Se Habla Espanol | ASL and ESL Services Also Available

Texas Divorce Laws — An Overview

Divorce in Texas—An Overview

Before you think seriously about getting a divorce in Texas, it’s a good idea to learn as much about the process as you can. Here’s an overview of divorce in Texas.

Qualifying to File in Texas

Like most states, Texas requires that you have a minimum period of residency in the state before you can file for divorce. At least one of the parties to a divorce action in Texas must have lived in the state for the six month period immediately preceding the filing. This applies to military personnel as well. As a soldier, you need not have been a resident of Texas before being stationed there, but you must have served at one of the state’s military installations for a minimum of six months before the divorce action is filed.

In addition, at least one of the parties to the divorce must have resided in the county where the divorce is filed for at least 90 days immediately prior to the filing of the complaint.

Grounds for Filing

Although you don’t need to state grounds for filing—Texas allows no-fault divorce—doing so can gain you some advantage in property distribution and alimony determinations. Texas allows a party to file an at-fault-based divorce complaint for the following reasons:

  • The other spouse committed adultery
  • The other spouse engaged in physical or mental cruelty
  • The other spouse was convicted of a felony, has served at least one year in the penitentiary in Texas or another state, and has not been pardoned.
  • The other spouse is confined to a mental hospital for at least three years
  • The other spouse has abandoned the marriage or the marital partner

Alimony or Spousal Support

A Texas court has the discretion to award spousal support on a limited basis. The court may grant temporary or permanent alimony, based on a number of factors, including the length of the marriage, the age and health of the parties, the earning capacity of the parties, and any evidence of domestic violence or abuse.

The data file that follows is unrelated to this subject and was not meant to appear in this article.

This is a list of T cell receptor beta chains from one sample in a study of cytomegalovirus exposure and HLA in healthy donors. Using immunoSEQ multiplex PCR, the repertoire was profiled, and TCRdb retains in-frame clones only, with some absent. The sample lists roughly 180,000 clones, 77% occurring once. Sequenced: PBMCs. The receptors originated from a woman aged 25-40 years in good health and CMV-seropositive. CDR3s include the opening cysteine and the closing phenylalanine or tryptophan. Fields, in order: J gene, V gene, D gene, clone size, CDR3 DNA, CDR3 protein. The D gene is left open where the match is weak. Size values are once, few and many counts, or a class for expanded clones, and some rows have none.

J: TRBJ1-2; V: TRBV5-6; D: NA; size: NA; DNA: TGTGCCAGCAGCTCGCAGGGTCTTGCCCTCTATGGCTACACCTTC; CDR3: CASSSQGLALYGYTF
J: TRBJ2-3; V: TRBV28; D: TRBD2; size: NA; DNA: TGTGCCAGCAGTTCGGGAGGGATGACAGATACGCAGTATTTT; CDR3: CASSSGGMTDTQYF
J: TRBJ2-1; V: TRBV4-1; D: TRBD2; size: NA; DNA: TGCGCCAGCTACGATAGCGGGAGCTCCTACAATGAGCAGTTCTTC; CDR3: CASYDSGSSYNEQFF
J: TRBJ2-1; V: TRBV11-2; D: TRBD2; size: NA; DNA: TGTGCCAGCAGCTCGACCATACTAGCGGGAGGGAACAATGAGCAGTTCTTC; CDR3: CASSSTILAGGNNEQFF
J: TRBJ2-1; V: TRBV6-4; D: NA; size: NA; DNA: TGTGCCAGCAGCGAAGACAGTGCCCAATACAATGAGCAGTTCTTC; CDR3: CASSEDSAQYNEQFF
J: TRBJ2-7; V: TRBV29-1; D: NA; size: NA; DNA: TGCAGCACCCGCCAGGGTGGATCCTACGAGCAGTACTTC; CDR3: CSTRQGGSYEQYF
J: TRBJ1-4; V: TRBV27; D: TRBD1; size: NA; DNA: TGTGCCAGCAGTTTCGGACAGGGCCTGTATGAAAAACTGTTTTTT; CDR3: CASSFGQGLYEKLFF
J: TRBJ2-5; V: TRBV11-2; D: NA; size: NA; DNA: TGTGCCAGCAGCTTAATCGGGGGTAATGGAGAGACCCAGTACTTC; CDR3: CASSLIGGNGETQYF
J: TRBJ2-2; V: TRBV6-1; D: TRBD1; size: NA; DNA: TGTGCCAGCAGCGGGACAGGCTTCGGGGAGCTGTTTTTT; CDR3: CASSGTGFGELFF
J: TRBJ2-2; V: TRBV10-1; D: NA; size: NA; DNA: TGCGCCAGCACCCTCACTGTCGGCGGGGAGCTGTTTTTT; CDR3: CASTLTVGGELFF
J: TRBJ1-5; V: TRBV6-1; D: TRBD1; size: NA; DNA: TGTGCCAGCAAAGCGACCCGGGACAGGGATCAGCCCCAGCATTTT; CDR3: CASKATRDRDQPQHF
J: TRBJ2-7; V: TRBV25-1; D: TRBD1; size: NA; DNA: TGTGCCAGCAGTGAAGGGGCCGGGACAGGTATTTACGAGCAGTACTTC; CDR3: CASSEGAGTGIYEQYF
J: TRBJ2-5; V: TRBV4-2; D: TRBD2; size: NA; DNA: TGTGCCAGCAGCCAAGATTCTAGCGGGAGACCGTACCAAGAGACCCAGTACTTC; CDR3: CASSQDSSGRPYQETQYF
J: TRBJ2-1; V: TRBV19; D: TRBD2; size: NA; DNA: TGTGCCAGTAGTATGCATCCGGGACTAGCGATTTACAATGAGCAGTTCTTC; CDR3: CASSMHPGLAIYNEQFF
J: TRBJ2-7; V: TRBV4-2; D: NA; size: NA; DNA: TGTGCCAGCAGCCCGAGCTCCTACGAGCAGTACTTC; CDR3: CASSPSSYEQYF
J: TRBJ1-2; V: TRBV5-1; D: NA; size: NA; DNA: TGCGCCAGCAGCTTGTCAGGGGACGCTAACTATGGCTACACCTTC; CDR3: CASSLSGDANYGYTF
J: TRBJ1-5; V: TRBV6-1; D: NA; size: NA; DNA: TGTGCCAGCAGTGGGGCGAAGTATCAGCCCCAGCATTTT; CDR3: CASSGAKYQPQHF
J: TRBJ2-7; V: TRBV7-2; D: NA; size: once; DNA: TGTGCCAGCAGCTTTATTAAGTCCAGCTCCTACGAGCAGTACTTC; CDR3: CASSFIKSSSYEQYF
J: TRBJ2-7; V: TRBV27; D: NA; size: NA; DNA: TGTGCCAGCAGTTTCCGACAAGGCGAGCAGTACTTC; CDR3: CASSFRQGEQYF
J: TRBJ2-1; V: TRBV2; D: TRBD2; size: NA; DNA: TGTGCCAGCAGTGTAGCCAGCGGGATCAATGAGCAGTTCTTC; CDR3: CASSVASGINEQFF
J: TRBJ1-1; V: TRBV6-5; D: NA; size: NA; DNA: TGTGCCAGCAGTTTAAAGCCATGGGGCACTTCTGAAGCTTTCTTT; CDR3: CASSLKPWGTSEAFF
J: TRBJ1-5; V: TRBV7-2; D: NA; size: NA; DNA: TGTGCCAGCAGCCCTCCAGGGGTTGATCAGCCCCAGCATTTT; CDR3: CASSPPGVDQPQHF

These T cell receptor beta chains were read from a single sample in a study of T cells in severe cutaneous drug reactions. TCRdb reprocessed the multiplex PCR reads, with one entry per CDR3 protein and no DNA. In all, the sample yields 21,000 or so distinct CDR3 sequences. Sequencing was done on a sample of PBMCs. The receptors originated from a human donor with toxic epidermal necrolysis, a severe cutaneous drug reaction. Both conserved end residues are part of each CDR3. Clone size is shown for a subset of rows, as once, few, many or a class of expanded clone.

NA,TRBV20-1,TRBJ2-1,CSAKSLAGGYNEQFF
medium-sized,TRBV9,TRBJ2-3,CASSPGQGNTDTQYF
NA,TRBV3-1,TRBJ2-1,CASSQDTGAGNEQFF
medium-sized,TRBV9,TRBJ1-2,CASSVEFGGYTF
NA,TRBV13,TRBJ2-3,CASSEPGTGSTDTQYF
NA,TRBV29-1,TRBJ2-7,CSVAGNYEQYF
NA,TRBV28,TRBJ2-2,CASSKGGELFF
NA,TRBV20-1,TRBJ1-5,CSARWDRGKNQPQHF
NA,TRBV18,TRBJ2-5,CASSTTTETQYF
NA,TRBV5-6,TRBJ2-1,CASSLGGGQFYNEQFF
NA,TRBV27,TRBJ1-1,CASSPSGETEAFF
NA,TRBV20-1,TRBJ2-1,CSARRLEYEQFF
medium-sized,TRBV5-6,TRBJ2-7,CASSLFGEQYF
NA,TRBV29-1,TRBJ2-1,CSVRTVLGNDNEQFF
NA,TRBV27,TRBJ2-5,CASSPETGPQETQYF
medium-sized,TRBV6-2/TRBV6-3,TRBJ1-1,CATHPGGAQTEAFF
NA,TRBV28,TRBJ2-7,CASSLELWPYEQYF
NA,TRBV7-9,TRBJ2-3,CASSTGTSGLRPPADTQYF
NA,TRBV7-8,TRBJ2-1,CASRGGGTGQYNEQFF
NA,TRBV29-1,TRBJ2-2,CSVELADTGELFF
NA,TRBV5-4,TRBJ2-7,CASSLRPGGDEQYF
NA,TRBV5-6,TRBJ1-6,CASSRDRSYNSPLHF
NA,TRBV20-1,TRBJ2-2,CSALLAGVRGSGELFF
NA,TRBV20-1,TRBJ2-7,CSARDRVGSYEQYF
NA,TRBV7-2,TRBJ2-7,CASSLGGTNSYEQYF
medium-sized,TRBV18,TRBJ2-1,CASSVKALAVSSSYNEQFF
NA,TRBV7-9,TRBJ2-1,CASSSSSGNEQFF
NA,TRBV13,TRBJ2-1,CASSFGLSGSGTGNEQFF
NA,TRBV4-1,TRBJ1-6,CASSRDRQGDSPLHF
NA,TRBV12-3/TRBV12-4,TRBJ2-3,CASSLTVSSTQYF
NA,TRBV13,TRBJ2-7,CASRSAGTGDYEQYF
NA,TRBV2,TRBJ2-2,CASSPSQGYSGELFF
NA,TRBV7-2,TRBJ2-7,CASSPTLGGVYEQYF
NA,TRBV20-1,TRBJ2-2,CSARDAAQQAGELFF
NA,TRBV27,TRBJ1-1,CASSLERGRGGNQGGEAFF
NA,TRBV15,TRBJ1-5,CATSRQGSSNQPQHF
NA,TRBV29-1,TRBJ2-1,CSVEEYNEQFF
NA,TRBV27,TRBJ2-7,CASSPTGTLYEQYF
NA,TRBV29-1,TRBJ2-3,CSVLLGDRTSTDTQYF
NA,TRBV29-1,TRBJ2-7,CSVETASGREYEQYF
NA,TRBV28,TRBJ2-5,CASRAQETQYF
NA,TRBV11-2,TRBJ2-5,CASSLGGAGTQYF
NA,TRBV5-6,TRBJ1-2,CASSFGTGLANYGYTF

Child Custody, Visitation and Support

In Texas, decisions that affect minor children must give priority to the best interests of the child. Child support is generally calculated using a state formula, but the court may amend the amount to be paid, based on the needs of the child and the ability of the parents to provide. Texas courts encourage agreements that allow minor children to have regular and meaningful contact with both parents. The parties may agree to the terms of custody and visitation, but the court may impose different conditions if they believe doing so is in the best interests of the child.

Contact Us

At the office of Linda Stewart Law, PLLC, in Baytown, we bring more than 8 years of experience to clients in south Texas. To learn how we can help, call our office at 281-420-8020 or contact us online. We offer an initial consultation at a reduced fee of $50. We accept credit cards and will set up a payment plan, if appropriate. Our offices are open Monday through Thursday, from 9 a.m. until 5 p.m., and until noon on Fridays. Evening and weekend appointments can be arranged upon request.

Se Habla Espanol | ASL and ESL Services Also Available